Uncertainty surrounding Russian gas payments push prices higher, hot weather coming to the US
Concerns surrounding how European countries can legally pay for Russian gas supplies without breaching sanctions are pushing prices higher today.
After mixed messages emerged from both sides earlier this week, the situation appears as clear as mud.
More clarity regarding payment mechanisms or a consensus between Russia and the EU is essential to calm market participants’ concerns.
As per EU guidance, companies will not violate sanctions if they declare transactions completed after paying in euros or dollars, but they are not allowed to open another ruble account with Russian banks.
Meanwhile, Russia claimed that opening a ruble account is a must and European companies need to complete any currency conversions in less than 48 hours.
As a result of the uncertainty, the TTF front-month rose 3.1% to €97.1 per megawatt-hour (MWh) or $30/MMBtu at the time of writing, from last settlement at €94.2/MWh or $29.1/MMBtu.
However, some major European companies have already announced their payment plans.
Italy’s Eni has opened a ruble account with Gazprombank to ensure Russian gas supply, but on paper, that move seems to be a violation of EU sanctions.
Germany’s Uniper and France’s Engie have said they will pay in euros this month to Gazprom.
Finland’s Gasum is taking a different approach, and has said they will not pay in rubles, but acknowledged the potential for Russia to cut off its gas supply.
The Finnish company is aiming to get access to other gas sources from Estonia via the Baltic pipeline.
Overall, the reactions by the market have appeared restrained and await more responses from all parties.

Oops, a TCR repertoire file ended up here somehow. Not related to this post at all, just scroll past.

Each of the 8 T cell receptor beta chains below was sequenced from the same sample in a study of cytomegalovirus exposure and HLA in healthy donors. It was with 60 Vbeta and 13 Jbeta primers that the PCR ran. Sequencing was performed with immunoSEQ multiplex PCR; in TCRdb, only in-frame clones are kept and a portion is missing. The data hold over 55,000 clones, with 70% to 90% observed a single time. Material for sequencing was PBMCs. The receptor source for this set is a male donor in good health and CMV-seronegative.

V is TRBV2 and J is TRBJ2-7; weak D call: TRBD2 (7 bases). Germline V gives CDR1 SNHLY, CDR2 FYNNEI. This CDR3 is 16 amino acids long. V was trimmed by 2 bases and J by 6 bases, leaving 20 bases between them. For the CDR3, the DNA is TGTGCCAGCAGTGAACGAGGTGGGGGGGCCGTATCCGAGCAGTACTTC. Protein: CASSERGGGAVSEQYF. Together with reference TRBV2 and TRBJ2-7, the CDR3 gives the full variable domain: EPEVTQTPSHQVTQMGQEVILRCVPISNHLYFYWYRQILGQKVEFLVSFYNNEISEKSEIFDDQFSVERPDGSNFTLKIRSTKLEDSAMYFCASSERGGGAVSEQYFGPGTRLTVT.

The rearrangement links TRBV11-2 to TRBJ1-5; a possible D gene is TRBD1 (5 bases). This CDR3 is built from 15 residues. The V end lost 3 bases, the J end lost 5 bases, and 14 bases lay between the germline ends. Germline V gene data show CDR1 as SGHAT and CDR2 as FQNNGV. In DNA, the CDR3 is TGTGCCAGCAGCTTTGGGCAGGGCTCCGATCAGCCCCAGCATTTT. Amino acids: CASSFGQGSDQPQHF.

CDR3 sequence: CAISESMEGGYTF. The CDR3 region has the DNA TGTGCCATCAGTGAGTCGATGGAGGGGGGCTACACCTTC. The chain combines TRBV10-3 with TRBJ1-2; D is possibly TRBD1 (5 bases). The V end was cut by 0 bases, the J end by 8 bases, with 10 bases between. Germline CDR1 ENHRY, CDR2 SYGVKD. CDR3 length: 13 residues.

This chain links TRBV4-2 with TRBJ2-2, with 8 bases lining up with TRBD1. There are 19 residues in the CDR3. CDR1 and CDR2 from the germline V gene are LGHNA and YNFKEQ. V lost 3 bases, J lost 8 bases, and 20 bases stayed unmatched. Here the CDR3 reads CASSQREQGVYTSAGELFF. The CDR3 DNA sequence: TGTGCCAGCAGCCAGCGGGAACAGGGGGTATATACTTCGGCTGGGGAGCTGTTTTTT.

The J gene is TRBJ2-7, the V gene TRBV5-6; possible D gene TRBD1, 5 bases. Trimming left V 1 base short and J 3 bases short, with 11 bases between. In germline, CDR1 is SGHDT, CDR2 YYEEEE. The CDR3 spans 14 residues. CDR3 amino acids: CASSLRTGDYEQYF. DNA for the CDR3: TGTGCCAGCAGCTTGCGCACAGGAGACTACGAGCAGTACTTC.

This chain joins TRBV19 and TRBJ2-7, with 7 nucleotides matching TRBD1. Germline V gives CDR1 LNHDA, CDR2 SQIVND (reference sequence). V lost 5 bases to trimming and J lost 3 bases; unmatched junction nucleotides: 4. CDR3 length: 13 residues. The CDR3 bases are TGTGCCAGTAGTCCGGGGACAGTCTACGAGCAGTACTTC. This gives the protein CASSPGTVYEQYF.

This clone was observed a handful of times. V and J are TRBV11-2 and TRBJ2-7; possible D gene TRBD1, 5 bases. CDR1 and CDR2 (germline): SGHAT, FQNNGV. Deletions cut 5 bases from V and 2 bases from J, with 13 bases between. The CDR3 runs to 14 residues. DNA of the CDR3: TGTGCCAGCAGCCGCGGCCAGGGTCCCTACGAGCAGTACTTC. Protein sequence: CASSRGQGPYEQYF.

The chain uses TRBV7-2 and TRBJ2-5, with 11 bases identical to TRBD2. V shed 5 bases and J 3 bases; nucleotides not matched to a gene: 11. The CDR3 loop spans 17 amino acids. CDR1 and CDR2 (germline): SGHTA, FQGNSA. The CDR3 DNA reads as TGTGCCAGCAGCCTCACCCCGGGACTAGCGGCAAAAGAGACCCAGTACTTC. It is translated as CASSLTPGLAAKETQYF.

Another upside factor pushing TTF higher is a new plan by the EU.
The commission aims to raise 20 billion euros by selling ETS certificates to fund an exit from Russian energy.
This could potentially drag down carbon prices in Europe and lead to cheaper costs of coal and other carbon-intensive fuels, although it is not in line with the energy transition goal in the long term.
Pipeline flows to Europe are largely flat.
Russian flows were down 0.6% day on day to 208 MCMD, and Norwegian pipe flows rebounded by 2.3% to 314 MCMD after the flows edged lower to 307 MCMD in a day earlier.
Lower LNG imports into the UK and increased pipe flows to Belgium and the Netherlands are pushing prices higher.
Similar to the TTF movement, NBP prices were up 1% day on day to 187 GBP/Therms or $23.4/MMBtu at the time of writing.
Also, the UK’s gas consumption from the residential and power sectors has edged higher, which could result in storage withdrawals and lead to further elevated prices.
The discount to TTF is currently standing at $6.6/MMBtu, up from $6/MMBtu in the last session.
In the US, the Henry Hub is relatively flat today at $8.25/MMBtu, slightly down 0.7% from last settlement at $8.3/MMBtu, but the fundamentals could provide upsides.
Recent hot weather in the south is providing upward momentum to gas demand and could push prices higher in the near term.
High temperatures well above the five-year average are forecast to return in early June and coupled with low gas storage and high LNG exports, upside pressure on prices is likely to persist.
In Asia, the prospect of China’s plan to ease Covid controls is holding the Asia spot LNG prices relatively stable, at $23.4/MMBtu, while the actual buying from Chinese importers has yet to rebound.
Asia spot price remained a discount to TTF, at about $6.8/MMBtu.
The statements, opinions and data contained in the content published in Global Gas Perspectives are solely those of the individual authors and contributors and not of the publisher and the editor(s) of Natural Gas World.